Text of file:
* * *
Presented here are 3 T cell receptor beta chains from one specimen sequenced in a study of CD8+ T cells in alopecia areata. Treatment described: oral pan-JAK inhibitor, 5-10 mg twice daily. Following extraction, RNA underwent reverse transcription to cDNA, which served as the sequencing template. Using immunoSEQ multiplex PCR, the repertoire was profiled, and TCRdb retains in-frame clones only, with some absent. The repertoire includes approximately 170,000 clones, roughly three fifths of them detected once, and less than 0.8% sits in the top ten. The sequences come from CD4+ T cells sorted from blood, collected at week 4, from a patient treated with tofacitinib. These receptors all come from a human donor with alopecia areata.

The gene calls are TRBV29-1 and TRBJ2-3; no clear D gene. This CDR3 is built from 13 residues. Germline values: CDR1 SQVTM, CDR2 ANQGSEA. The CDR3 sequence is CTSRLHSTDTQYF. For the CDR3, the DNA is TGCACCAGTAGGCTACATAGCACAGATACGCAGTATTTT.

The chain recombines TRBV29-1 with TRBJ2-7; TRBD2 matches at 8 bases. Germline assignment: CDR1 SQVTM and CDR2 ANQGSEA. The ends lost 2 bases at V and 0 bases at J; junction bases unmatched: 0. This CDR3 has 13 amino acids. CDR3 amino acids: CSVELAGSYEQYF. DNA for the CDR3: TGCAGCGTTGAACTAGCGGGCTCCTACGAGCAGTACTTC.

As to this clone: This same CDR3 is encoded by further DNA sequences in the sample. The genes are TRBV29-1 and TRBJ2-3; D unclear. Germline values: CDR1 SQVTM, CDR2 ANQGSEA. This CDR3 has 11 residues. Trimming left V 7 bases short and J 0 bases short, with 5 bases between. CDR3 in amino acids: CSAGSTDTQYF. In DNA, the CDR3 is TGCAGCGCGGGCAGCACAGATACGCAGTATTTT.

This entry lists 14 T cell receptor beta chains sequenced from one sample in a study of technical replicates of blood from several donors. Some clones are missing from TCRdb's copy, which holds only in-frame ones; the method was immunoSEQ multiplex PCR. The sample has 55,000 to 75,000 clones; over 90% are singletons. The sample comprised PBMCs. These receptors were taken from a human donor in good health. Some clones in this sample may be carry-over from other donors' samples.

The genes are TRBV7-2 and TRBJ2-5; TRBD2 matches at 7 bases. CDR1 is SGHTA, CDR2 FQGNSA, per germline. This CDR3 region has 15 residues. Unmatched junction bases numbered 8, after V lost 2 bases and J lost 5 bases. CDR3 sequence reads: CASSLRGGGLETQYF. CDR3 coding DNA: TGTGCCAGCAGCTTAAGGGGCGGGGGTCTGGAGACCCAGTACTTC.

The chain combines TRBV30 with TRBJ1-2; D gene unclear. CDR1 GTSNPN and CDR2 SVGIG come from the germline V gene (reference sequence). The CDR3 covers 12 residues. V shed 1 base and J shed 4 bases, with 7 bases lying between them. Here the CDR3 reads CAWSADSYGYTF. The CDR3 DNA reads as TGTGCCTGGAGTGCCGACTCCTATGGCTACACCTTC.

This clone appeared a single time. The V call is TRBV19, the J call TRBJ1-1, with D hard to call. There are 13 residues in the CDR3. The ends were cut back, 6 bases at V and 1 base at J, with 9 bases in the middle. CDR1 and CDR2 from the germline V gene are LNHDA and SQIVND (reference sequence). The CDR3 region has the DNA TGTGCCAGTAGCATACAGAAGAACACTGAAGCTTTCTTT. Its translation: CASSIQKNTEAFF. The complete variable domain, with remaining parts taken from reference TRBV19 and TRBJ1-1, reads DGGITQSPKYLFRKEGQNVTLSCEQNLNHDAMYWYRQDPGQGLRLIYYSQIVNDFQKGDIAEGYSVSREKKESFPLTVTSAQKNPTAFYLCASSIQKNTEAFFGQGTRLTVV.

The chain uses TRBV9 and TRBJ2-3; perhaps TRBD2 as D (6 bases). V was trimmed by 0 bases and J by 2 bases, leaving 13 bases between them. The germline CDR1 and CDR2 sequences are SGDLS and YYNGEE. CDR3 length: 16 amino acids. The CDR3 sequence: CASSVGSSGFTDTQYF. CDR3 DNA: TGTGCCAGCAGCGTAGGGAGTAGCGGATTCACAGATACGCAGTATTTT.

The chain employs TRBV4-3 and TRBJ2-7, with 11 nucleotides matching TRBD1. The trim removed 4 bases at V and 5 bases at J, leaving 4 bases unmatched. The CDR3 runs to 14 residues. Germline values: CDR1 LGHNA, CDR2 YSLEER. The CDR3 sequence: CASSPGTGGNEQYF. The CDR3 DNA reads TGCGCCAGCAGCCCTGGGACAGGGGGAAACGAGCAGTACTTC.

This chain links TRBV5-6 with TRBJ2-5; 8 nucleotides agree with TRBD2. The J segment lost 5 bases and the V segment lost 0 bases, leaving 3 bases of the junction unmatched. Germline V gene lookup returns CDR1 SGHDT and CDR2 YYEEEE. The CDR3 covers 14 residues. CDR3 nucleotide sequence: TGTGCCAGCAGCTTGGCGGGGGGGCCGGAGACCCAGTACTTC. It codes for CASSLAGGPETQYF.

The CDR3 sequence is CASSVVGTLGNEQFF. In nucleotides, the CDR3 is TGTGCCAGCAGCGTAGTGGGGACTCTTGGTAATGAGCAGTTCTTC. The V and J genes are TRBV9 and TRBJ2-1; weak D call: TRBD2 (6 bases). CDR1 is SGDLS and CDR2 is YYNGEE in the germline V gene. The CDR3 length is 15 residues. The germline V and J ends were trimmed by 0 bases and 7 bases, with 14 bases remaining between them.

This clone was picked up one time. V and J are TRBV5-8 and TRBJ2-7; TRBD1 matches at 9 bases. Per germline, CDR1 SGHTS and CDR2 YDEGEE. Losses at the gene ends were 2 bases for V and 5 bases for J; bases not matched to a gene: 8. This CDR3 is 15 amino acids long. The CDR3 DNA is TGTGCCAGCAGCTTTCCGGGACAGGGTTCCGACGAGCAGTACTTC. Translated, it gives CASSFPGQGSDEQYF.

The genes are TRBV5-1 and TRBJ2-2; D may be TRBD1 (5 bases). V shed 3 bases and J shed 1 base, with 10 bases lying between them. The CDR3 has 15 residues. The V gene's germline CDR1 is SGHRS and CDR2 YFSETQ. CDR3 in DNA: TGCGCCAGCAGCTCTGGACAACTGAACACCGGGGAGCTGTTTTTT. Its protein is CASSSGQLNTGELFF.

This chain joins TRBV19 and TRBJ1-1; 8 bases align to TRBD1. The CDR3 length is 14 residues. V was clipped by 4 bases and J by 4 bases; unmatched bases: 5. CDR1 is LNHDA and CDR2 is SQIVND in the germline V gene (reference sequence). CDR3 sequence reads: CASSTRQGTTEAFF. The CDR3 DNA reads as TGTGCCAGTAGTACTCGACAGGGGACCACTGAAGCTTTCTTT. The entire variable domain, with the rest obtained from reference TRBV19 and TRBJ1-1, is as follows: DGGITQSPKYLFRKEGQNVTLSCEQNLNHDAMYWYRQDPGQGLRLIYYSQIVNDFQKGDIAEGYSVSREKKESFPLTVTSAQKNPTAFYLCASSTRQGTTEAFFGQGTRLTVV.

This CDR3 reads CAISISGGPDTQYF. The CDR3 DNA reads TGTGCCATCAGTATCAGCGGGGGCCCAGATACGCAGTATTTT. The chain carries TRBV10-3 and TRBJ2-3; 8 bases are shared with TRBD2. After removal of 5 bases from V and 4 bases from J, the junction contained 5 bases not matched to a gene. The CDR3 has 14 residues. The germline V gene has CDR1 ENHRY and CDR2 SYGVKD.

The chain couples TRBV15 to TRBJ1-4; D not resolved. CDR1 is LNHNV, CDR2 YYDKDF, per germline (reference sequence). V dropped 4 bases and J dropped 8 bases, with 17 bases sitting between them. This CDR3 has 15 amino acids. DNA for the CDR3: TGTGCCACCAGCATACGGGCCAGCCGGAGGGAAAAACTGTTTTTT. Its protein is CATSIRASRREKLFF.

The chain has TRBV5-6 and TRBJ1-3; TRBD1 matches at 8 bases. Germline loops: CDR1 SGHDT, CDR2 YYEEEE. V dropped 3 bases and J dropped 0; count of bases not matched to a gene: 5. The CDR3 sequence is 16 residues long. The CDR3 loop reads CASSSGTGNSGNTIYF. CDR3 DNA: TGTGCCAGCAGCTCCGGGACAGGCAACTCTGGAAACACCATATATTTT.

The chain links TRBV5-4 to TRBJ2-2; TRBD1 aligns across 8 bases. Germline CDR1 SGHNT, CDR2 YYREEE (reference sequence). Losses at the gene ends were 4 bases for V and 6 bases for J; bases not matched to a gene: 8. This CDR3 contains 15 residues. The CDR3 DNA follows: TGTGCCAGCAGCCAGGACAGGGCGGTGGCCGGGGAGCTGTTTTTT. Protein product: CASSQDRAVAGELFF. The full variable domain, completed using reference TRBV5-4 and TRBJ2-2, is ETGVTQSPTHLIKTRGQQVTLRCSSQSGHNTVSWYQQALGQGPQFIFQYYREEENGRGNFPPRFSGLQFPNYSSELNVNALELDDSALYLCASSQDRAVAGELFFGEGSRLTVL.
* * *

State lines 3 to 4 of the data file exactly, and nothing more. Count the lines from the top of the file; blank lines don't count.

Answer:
The chain recombines TRBV29-1 with TRBJ2-7; TRBD2 matches at 8 bases. Germline assignment: CDR1 SQVTM and CDR2 ANQGSEA. The ends lost 2 bases at V and 0 bases at J; junction bases unmatched: 0. This CDR3 has 13 amino acids. CDR3 amino acids: CSVELAGSYEQYF. DNA for the CDR3: TGCAGCGTTGAACTAGCGGGCTCCTACGAGCAGTACTTC.

As to this clone: This same CDR3 is encoded by further DNA sequences in the sample. The genes are TRBV29-1 and TRBJ2-3; D unclear. Germline values: CDR1 SQVTM, CDR2 ANQGSEA. This CDR3 has 11 residues. Trimming left V 7 bases short and J 0 bases short, with 5 bases between. CDR3 in amino acids: CSAGSTDTQYF. In DNA, the CDR3 is TGCAGCGCGGGCAGCACAGATACGCAGTATTTT.